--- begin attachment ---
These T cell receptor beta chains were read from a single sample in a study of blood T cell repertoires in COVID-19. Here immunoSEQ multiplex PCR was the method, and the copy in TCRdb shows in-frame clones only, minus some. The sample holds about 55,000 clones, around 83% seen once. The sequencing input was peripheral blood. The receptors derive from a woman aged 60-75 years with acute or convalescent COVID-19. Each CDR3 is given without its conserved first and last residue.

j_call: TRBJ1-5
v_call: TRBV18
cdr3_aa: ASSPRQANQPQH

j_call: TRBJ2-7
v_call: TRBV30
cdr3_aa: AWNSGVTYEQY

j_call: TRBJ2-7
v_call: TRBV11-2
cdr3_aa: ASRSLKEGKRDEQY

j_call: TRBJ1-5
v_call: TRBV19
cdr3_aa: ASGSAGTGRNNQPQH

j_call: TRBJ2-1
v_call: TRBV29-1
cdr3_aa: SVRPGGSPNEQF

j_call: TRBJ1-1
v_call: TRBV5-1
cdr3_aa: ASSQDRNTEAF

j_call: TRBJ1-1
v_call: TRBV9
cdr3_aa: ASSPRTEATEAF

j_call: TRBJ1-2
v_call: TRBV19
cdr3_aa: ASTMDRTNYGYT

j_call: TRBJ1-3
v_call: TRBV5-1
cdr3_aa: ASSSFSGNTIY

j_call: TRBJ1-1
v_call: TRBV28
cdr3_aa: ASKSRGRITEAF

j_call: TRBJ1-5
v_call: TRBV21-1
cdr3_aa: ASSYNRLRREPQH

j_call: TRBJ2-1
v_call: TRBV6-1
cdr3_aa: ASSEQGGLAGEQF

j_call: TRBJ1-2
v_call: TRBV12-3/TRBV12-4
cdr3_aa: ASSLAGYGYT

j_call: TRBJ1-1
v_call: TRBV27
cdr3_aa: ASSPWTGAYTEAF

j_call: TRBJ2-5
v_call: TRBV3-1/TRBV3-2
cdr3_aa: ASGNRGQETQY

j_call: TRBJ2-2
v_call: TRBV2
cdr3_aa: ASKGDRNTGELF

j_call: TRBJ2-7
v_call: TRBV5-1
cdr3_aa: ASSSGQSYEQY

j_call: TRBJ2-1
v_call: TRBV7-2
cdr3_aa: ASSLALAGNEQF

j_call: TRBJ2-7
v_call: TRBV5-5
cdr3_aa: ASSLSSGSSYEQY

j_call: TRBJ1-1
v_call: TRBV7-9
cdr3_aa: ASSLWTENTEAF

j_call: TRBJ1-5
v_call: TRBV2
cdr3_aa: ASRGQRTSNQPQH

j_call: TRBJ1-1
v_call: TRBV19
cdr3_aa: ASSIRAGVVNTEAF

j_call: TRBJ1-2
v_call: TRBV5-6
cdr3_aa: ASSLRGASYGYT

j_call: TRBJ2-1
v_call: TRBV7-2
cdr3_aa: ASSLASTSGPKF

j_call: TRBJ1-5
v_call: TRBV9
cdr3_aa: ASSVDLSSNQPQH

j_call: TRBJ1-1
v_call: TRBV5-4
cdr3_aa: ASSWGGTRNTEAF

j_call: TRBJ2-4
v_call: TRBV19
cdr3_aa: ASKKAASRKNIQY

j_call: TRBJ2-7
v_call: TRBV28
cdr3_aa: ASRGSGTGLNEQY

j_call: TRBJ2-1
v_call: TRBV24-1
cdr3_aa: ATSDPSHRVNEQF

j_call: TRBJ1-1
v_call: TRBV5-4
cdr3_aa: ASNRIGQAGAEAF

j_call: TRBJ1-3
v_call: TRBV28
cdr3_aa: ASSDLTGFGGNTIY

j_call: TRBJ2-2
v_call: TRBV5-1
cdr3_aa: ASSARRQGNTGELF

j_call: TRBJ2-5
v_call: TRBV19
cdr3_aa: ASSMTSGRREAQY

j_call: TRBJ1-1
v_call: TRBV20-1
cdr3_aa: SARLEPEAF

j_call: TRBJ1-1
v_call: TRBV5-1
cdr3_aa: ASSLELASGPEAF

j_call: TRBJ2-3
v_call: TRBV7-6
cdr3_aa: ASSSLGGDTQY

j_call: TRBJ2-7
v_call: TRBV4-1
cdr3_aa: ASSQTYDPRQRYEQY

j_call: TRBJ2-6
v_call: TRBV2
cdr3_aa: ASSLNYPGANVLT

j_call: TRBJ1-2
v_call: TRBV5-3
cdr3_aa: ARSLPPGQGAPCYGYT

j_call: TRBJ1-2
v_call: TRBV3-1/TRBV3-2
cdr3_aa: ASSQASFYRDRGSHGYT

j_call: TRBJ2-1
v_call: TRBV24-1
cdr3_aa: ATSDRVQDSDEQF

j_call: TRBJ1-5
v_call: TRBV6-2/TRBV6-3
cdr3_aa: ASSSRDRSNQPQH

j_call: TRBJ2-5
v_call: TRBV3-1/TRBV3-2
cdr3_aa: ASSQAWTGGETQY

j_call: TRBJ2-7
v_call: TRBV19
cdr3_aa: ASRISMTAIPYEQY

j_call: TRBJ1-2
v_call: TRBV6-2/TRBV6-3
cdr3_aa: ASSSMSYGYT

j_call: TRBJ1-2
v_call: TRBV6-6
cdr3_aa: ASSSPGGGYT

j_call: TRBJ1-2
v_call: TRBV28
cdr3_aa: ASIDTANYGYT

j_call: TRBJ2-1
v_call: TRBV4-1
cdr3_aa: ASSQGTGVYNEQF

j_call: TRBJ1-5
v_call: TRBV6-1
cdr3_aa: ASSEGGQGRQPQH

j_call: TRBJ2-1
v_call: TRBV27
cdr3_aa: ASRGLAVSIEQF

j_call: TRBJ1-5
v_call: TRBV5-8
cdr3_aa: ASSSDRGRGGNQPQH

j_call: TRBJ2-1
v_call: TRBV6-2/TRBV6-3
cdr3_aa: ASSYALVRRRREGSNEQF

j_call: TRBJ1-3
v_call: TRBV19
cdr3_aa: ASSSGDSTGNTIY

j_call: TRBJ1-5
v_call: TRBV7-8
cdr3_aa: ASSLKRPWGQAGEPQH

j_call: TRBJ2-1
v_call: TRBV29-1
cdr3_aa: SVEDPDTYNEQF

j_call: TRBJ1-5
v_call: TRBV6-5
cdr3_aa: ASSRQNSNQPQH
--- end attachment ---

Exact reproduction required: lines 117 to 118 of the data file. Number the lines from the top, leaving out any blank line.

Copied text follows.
v_call: TRBV5-3
cdr3_aa: ARSLPPGQGAPCYGYT